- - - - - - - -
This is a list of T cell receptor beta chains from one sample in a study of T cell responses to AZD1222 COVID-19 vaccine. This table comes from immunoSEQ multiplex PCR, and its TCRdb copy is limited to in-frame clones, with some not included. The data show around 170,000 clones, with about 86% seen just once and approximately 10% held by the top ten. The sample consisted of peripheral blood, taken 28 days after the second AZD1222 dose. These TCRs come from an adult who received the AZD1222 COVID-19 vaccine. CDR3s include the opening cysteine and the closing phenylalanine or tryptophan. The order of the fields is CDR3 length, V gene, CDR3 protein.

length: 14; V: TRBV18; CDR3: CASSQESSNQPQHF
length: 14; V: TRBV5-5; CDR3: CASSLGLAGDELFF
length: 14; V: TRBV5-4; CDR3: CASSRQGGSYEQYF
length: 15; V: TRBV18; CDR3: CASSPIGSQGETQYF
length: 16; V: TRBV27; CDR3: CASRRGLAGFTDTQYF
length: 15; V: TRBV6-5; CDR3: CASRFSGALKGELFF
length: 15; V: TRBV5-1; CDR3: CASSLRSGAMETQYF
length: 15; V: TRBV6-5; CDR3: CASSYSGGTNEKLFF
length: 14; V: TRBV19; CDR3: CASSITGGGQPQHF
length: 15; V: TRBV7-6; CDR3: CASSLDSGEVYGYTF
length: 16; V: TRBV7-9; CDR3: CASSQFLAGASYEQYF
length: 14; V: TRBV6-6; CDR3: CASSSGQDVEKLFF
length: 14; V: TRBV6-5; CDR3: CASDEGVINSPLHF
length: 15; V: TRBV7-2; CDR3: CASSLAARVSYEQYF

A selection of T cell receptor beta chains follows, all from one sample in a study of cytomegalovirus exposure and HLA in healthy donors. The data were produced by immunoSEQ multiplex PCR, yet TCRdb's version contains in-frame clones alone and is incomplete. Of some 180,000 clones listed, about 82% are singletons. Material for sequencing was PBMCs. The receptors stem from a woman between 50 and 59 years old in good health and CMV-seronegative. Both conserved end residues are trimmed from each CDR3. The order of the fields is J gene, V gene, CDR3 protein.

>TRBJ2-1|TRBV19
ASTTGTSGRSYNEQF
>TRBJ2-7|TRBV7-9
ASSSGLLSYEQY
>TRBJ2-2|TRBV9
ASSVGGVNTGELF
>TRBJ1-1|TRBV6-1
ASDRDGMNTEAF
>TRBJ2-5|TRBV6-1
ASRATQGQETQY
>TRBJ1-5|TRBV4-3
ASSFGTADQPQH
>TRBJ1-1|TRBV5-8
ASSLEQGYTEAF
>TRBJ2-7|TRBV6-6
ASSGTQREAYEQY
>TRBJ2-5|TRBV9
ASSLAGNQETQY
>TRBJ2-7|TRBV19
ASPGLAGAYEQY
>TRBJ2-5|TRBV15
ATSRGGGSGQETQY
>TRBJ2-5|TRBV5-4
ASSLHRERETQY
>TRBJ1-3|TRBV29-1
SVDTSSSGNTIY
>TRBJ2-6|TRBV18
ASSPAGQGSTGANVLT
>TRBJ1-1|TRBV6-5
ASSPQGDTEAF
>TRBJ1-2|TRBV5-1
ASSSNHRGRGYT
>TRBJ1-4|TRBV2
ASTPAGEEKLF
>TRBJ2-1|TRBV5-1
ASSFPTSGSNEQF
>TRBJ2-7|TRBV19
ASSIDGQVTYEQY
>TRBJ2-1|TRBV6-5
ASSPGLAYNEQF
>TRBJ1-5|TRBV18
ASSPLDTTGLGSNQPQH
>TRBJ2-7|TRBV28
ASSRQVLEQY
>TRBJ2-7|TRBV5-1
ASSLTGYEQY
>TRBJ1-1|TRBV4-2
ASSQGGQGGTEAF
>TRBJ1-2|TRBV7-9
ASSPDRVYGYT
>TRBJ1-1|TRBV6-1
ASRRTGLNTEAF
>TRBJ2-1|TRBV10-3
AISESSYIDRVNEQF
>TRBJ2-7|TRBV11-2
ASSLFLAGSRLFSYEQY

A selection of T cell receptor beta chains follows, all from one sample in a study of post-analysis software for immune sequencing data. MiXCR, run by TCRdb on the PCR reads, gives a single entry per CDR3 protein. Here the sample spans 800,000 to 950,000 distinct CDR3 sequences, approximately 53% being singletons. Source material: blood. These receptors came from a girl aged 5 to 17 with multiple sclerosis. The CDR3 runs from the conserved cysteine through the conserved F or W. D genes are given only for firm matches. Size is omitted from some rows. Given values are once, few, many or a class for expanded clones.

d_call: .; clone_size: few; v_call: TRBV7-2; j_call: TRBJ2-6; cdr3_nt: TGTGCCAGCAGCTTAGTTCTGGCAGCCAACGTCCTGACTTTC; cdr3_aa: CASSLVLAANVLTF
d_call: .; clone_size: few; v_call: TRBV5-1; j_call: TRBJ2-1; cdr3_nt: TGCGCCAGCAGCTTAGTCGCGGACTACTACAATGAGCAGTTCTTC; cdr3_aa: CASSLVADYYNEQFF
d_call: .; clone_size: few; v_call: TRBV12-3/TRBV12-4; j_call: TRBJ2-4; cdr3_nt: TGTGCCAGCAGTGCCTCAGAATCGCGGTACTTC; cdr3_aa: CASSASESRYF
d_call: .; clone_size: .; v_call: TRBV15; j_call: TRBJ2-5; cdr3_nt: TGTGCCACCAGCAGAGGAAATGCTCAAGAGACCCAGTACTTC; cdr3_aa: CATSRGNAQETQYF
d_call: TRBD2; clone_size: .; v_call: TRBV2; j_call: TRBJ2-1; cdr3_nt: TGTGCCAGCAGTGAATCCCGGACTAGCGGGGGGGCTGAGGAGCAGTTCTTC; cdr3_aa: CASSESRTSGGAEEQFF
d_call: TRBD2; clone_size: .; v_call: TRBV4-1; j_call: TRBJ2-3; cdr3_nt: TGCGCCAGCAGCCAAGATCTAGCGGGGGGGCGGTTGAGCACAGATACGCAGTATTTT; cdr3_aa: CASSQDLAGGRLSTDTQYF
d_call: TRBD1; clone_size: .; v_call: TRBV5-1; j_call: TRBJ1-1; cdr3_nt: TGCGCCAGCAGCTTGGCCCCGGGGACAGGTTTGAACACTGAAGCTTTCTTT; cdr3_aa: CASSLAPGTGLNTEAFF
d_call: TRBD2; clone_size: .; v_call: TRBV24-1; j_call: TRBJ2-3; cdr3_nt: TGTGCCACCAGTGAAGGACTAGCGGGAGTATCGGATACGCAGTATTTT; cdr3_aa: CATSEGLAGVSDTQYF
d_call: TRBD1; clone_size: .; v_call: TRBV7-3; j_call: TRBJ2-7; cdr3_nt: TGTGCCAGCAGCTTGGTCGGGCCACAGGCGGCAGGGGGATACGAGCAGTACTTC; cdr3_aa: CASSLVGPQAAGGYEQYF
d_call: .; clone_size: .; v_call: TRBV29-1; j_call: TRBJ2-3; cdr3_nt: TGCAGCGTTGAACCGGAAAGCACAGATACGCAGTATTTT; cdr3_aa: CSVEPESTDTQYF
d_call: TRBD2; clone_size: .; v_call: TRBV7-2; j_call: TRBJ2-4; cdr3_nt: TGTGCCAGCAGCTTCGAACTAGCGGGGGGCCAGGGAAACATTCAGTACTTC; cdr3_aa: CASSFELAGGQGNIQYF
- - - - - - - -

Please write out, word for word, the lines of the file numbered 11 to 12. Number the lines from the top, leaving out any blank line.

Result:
length: 15; V: TRBV7-6; CDR3: CASSLDSGEVYGYTF
length: 16; V: TRBV7-9; CDR3: CASSQFLAGASYEQYF